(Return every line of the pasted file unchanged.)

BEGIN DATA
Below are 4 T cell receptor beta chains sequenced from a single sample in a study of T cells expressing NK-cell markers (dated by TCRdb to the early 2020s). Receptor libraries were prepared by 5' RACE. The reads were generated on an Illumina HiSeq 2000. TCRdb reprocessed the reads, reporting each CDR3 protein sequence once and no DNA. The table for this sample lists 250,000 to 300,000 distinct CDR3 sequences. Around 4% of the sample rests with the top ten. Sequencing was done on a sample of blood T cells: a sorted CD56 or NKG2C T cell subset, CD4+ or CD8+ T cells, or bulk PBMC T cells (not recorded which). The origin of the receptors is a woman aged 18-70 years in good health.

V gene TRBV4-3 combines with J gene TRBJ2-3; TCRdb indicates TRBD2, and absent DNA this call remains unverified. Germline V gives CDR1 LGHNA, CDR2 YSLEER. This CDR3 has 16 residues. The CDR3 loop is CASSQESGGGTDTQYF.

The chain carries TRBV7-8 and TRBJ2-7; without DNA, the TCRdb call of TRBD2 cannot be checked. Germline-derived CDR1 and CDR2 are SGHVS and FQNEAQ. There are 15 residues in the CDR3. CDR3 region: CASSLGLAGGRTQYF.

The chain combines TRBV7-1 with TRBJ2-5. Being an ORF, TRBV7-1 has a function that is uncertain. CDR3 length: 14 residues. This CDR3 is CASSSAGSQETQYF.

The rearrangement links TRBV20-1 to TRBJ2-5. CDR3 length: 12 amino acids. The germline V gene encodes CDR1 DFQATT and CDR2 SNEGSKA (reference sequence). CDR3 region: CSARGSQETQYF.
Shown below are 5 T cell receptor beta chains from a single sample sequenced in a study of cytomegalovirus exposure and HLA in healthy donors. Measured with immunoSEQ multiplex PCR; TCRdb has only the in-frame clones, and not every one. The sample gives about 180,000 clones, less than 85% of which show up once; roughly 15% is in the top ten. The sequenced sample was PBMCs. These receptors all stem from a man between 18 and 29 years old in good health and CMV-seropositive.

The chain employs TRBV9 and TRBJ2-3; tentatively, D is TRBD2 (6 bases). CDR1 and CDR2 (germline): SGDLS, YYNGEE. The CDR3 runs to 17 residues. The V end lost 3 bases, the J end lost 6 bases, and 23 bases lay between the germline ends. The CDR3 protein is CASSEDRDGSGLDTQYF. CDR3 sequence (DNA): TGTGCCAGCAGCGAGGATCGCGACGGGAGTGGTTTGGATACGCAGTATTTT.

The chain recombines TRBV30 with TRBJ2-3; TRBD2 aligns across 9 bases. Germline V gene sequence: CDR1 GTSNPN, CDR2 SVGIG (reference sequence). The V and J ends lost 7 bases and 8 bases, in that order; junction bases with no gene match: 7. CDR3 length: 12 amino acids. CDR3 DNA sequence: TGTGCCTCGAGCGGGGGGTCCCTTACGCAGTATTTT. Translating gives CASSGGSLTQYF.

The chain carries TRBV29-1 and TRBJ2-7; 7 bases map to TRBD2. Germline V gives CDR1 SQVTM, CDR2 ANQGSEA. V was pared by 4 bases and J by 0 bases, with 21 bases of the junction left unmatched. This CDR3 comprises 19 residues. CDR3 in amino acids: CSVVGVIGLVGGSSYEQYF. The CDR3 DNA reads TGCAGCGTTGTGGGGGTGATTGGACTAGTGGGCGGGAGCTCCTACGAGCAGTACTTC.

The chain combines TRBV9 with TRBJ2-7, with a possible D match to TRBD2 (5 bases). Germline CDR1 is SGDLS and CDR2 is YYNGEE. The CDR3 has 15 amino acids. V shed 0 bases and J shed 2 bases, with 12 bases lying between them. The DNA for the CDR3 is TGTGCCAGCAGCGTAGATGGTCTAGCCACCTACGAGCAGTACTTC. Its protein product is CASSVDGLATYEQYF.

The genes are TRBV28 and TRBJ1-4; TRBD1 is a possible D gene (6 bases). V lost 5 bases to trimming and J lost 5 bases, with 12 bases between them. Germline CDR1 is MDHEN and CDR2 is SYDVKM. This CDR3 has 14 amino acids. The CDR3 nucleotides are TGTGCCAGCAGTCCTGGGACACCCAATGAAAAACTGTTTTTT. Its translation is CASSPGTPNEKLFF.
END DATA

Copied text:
Below are 4 T cell receptor beta chains sequenced from a single sample in a study of T cells expressing NK-cell markers (dated by TCRdb to the early 2020s). Receptor libraries were prepared by 5' RACE. The reads were generated on an Illumina HiSeq 2000. TCRdb reprocessed the reads, reporting each CDR3 protein sequence once and no DNA. The table for this sample lists 250,000 to 300,000 distinct CDR3 sequences. Around 4% of the sample rests with the top ten. Sequencing was done on a sample of blood T cells: a sorted CD56 or NKG2C T cell subset, CD4+ or CD8+ T cells, or bulk PBMC T cells (not recorded which). The origin of the receptors is a woman aged 18-70 years in good health.

V gene TRBV4-3 combines with J gene TRBJ2-3; TCRdb indicates TRBD2, and absent DNA this call remains unverified. Germline V gives CDR1 LGHNA, CDR2 YSLEER. This CDR3 has 16 residues. The CDR3 loop is CASSQESGGGTDTQYF.

The chain carries TRBV7-8 and TRBJ2-7; without DNA, the TCRdb call of TRBD2 cannot be checked. Germline-derived CDR1 and CDR2 are SGHVS and FQNEAQ. There are 15 residues in the CDR3. CDR3 region: CASSLGLAGGRTQYF.

The chain combines TRBV7-1 with TRBJ2-5. Being an ORF, TRBV7-1 has a function that is uncertain. CDR3 length: 14 residues. This CDR3 is CASSSAGSQETQYF.

The rearrangement links TRBV20-1 to TRBJ2-5. CDR3 length: 12 amino acids. The germline V gene encodes CDR1 DFQATT and CDR2 SNEGSKA (reference sequence). CDR3 region: CSARGSQETQYF.
Shown below are 5 T cell receptor beta chains from a single sample sequenced in a study of cytomegalovirus exposure and HLA in healthy donors. Measured with immunoSEQ multiplex PCR; TCRdb has only the in-frame clones, and not every one. The sample gives about 180,000 clones, less than 85% of which show up once; roughly 15% is in the top ten. The sequenced sample was PBMCs. These receptors all stem from a man between 18 and 29 years old in good health and CMV-seropositive.

The chain employs TRBV9 and TRBJ2-3; tentatively, D is TRBD2 (6 bases). CDR1 and CDR2 (germline): SGDLS, YYNGEE. The CDR3 runs to 17 residues. The V end lost 3 bases, the J end lost 6 bases, and 23 bases lay between the germline ends. The CDR3 protein is CASSEDRDGSGLDTQYF. CDR3 sequence (DNA): TGTGCCAGCAGCGAGGATCGCGACGGGAGTGGTTTGGATACGCAGTATTTT.

The chain recombines TRBV30 with TRBJ2-3; TRBD2 aligns across 9 bases. Germline V gene sequence: CDR1 GTSNPN, CDR2 SVGIG (reference sequence). The V and J ends lost 7 bases and 8 bases, in that order; junction bases with no gene match: 7. CDR3 length: 12 amino acids. CDR3 DNA sequence: TGTGCCTCGAGCGGGGGGTCCCTTACGCAGTATTTT. Translating gives CASSGGSLTQYF.

The chain carries TRBV29-1 and TRBJ2-7; 7 bases map to TRBD2. Germline V gives CDR1 SQVTM, CDR2 ANQGSEA. V was pared by 4 bases and J by 0 bases, with 21 bases of the junction left unmatched. This CDR3 comprises 19 residues. CDR3 in amino acids: CSVVGVIGLVGGSSYEQYF. The CDR3 DNA reads TGCAGCGTTGTGGGGGTGATTGGACTAGTGGGCGGGAGCTCCTACGAGCAGTACTTC.

The chain combines TRBV9 with TRBJ2-7, with a possible D match to TRBD2 (5 bases). Germline CDR1 is SGDLS and CDR2 is YYNGEE. The CDR3 has 15 amino acids. V shed 0 bases and J shed 2 bases, with 12 bases lying between them. The DNA for the CDR3 is TGTGCCAGCAGCGTAGATGGTCTAGCCACCTACGAGCAGTACTTC. Its protein product is CASSVDGLATYEQYF.

The genes are TRBV28 and TRBJ1-4; TRBD1 is a possible D gene (6 bases). V lost 5 bases to trimming and J lost 5 bases, with 12 bases between them. Germline CDR1 is MDHEN and CDR2 is SYDVKM. This CDR3 has 14 amino acids. The CDR3 nucleotides are TGTGCCAGCAGTCCTGGGACACCCAATGAAAAACTGTTTTTT. Its translation is CASSPGTPNEKLFF.